How Congress can kickstart COVID herd immunity
By Chairman Jim Martin
Public health experts now know that two COVID-19 vaccines will likely receive authorization from the Food and Drug Administration by the end of month. What they do not know is how long it will take to reach herd immunity so that the country can regain some peace of mind!
Vaccines do not work unless enough people take them. In COVID’s case, experts predict that herd immunity will occur at around a 70 percent vaccination rate. Until the country hits that number, the virus will continue to find avenues to spread.
Recent public opinion polls have raised concern. Nearly half the country appears poised to either wait before getting vaccinated or never get vaccinated at all. If that were to happen, millions of American lives would remain at risk, and a nationwide re-opening could come months or even years later than expected.
Thankfully, a bipartisan coalition in Congress has a solution.
On Dec. 3, Sens. Rob Portman (R-Ohio), Ben Cardin (D-Md.), John Thune (R-S.D.), and Bob Menendez (D-N.J.), introduced the COVID-19 Vaccine Awareness Support Act of 2020 to fund a wide-reaching, science-driven public advocacy campaign that informs the public about the vaccine and the latest health and safety data surrounding it.
Few, if any, other legislative or executive branch remedies will work as effectively as this bill in boosting the country’s vaccination rate.
Most of the public does not reflexively resist vaccines (nearly 70 percent receive the flu shot); it just needs comfort and assurance before accepting each one. Congress created the COVID-19 Vaccine Awareness Support Act for this explicit purpose.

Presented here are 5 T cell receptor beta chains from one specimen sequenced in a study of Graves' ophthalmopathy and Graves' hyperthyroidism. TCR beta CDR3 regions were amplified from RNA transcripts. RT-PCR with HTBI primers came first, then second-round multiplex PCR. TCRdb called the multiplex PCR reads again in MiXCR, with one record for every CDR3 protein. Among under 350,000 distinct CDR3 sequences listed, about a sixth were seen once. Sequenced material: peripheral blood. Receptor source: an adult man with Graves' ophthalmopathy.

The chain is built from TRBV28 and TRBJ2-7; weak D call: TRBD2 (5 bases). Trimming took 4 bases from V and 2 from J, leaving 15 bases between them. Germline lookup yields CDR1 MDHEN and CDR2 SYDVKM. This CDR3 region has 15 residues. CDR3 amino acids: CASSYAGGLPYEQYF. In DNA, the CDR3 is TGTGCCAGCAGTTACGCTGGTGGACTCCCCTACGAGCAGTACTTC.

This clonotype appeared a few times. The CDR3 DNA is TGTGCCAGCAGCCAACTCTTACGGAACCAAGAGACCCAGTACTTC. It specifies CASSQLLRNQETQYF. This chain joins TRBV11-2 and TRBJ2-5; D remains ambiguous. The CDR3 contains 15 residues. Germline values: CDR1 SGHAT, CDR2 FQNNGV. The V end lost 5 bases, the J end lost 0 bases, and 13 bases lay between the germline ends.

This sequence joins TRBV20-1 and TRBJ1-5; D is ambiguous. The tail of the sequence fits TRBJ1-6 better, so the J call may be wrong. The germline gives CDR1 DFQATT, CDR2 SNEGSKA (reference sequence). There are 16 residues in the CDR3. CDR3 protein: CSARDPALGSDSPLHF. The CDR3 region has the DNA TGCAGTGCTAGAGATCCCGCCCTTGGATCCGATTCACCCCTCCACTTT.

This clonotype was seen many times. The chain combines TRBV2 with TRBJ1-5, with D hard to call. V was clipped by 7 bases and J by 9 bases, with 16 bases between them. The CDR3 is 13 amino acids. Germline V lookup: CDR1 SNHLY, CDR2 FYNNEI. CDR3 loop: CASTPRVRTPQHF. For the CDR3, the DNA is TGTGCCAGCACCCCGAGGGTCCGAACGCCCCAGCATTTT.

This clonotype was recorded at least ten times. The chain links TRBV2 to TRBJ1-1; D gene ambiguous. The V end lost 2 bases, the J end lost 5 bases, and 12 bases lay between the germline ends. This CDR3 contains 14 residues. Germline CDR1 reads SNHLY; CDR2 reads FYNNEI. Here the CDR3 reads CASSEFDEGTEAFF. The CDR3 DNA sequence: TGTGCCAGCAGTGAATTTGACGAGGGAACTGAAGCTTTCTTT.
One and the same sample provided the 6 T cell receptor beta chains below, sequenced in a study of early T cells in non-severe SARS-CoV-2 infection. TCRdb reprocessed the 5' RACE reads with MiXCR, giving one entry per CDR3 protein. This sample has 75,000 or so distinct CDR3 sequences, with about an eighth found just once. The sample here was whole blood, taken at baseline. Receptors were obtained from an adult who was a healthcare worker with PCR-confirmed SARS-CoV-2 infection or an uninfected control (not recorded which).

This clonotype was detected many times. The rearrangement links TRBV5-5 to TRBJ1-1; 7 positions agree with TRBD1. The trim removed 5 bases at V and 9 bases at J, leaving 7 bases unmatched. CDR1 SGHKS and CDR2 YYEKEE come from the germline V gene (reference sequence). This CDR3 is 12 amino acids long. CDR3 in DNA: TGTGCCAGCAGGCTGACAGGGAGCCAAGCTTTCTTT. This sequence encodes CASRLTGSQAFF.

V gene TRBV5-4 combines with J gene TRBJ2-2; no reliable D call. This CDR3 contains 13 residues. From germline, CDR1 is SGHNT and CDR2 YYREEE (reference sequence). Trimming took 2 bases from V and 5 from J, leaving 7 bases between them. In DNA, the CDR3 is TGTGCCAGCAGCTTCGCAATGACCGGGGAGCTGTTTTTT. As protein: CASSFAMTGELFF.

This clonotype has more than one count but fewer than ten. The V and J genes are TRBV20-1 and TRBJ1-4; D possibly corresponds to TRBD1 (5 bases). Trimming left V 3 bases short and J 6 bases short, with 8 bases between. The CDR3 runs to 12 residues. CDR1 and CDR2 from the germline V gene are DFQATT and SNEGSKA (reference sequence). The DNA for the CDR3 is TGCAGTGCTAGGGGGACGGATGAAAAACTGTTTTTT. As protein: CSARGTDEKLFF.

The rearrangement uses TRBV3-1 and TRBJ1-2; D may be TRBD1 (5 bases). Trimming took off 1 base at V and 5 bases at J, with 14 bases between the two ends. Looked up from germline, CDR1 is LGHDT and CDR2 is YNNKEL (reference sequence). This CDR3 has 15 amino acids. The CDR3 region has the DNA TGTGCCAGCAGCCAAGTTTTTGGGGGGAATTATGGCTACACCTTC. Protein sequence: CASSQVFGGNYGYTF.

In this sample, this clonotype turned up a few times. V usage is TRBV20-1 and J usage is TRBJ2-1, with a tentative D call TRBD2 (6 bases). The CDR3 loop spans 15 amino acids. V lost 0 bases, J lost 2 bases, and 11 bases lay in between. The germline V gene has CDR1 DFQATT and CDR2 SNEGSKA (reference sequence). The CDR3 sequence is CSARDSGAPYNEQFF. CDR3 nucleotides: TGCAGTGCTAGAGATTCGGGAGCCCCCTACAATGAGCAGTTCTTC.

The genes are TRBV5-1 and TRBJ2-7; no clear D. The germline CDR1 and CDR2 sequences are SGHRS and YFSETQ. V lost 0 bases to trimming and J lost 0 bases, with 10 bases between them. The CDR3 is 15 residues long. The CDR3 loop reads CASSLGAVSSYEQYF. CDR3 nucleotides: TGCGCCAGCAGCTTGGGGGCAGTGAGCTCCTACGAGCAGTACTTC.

In this age of online disinformation, the public relies on their local newspapers, radio, and television stations for news now more than ever. Campaigns from the Food and Drug Administration and Centers for Disease Control and Prevention that leverage those mediums to update the public on the latest vaccine news and updates would go a long way in influencing public perception and opinion.
Through this bill, the FDA and CDC could outline the vaccines’ effectiveness rates (Moderna’s is 95 percent), cost (free for most people), and safety (both vaccines made it through the traditional three trial stages of testing). Both agencies could also highlight public figures’ experiences with the vaccine, such as former presidents George W. Bush, Bill Clinton, and Barack Obama, all of whom have volunteered to receive it publicly to help instill public confidence and acceptance.
History has proven the utility of public health advocacy campaigns. Just look at the one the government began to underscore the risks of smoking. Quickly after the federal government initiated it in 1964, the rate of smoking in America dropped substantially, saving millions of lives. The CDC’s work on this initiative continues to this day. Its ad campaigns over the past decade have helped over 2 million Americans revisit their smoking habits.
Of course, herd immunity will not just benefit seniors and the ill; it will also protect the millions of workers and businesses struggling through the shutdown. The government will permanently re-open restaurants, mom and pop stores, movie theaters, and other public spaces for all to enjoy, perhaps leading to a full economic recovery by the end of next year.
Perhaps most importantly, reaching herd immunity will end the psychological damage that separation from loved ones has caused countless Americans. Zoom gathering will quickly come to an end and Americans can embrace their children and grandchildren again.
As the country enters the holiday season and looks forward to a new year, the reality of a vaccine means that the potential for returning to normalcy is just weeks away — but only if Americans get vaccinated.
Elected officials must do their part in ensuring information and treatments actually reach the public. By delivering targeted messages to tens of millions of Americans through local print, radio, and TV, The COVID-19 Vaccine Awareness Support Act of 2020 represents an ideal place to start.